This skeleton key has tatting added, proving that stitch spells do not need to be the whole work unto themselves. It also proves the magick can be added at any stage and in any degree. Perhaps only the beads were used for a spell and not the tatting stitches.
I'd really like to see more stitch spells. I've found one knot spell for healing. I think knots may be like veves. Veves are attached to particular loas but each loa may have a dozen different veves associated with it. Stitch spells evolve the way bind runes evolve; as needs change more runes are added or taken away.
In general, these are the rules I follow with stitch witchery:
1. Start fresh. Using a half-finished project for a spell rarely works out.
2. Do a reading BEFORE you begin. I like to use Tarot cards because this gives me very good clues about what colors to use, along with numerology and placement.
3. Sewing takes a long time. For spells, I strongly recommend using sewing techniques you are already familiar with. Using the project you are learning on as a spell nets half-hearted results.
4. Keep spell work separate from other projects. It really helps to have a special box to store the project when you can't work on it.
5. Keep in mind that stitch spells attract attention. Every single time I've done a stitch spell at least three people will ask if they can have it before I can give it to the intended recipient.
6. Nothing ever goes as planned so if you think it's a three week project plan for 6 weeks.
7. It is nice to begin the same way each time you if you can. So sit in the same chair, say the same chant, burn the same color candle.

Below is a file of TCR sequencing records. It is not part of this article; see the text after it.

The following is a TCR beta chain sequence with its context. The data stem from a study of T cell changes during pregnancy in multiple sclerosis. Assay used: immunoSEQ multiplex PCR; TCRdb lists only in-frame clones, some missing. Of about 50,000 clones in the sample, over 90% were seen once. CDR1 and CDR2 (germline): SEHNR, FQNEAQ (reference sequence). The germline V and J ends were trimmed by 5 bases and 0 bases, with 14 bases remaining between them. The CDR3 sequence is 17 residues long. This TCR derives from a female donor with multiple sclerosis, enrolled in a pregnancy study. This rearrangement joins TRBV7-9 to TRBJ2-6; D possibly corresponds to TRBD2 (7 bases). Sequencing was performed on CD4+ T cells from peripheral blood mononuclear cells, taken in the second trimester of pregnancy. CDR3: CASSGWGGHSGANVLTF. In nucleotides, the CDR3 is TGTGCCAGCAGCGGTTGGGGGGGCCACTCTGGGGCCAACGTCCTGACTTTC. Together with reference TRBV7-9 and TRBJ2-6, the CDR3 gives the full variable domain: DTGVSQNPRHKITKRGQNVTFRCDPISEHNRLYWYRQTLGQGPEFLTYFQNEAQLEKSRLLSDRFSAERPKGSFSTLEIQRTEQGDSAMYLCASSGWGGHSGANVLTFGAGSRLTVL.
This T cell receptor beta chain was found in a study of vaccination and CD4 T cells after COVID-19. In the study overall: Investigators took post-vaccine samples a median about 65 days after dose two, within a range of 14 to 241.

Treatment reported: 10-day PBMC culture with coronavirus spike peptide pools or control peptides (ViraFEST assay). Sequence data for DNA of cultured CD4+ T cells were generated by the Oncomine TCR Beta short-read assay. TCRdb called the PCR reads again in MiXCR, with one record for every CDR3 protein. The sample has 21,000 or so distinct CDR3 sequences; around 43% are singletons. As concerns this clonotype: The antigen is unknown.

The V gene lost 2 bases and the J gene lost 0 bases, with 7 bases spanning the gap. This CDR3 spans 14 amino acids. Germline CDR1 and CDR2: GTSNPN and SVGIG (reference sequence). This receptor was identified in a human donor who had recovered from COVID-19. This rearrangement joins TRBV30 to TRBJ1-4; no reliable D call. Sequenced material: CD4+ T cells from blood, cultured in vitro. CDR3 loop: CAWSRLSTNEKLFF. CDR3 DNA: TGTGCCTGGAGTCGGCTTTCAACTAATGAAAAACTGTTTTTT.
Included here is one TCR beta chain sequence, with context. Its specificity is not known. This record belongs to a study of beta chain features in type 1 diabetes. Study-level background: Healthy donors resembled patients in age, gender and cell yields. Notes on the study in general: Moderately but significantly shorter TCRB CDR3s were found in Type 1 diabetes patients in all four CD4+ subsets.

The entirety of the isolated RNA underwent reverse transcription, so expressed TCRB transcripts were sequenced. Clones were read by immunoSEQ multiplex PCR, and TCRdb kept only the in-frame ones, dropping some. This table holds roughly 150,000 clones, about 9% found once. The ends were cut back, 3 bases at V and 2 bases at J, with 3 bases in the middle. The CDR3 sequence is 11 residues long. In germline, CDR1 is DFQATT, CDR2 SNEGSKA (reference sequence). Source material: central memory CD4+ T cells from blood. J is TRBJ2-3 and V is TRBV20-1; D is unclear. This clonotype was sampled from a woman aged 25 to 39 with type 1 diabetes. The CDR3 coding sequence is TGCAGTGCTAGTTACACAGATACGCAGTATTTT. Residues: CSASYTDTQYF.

8. I use a crystal ball to add in magick to my sewing. After using the ball, things flow together nicely. If I forget to use the ball I end up making a mistake.
9. After completing a stitch spell clean up thoroughly. Put every thing away, organize supplies, and sharpen your scissors or cleanse your crochet hooks. Take a break before beginning your next project.
10. Number 9 brings up this question- should you enchant the supplies or just the finished work? If you enchant the supplies then every time you use the thread you add in past spells. For this reason I keep things vague if I enchant supplies or tools. Finished projects are where I add specific details.
11. When doing stitch spells sewing tools are just as sacred as magickal tools so treat and cleanse them the same way.
12. Become intuitive. While it is nice to have a set ritual, you will only grow by learning new skills and by looking at things differently.
13. Stitching is a lot of work but it should be something you enjoy. If it ever becomes a chore don't use it for magick or you'll add negative energy to your spell.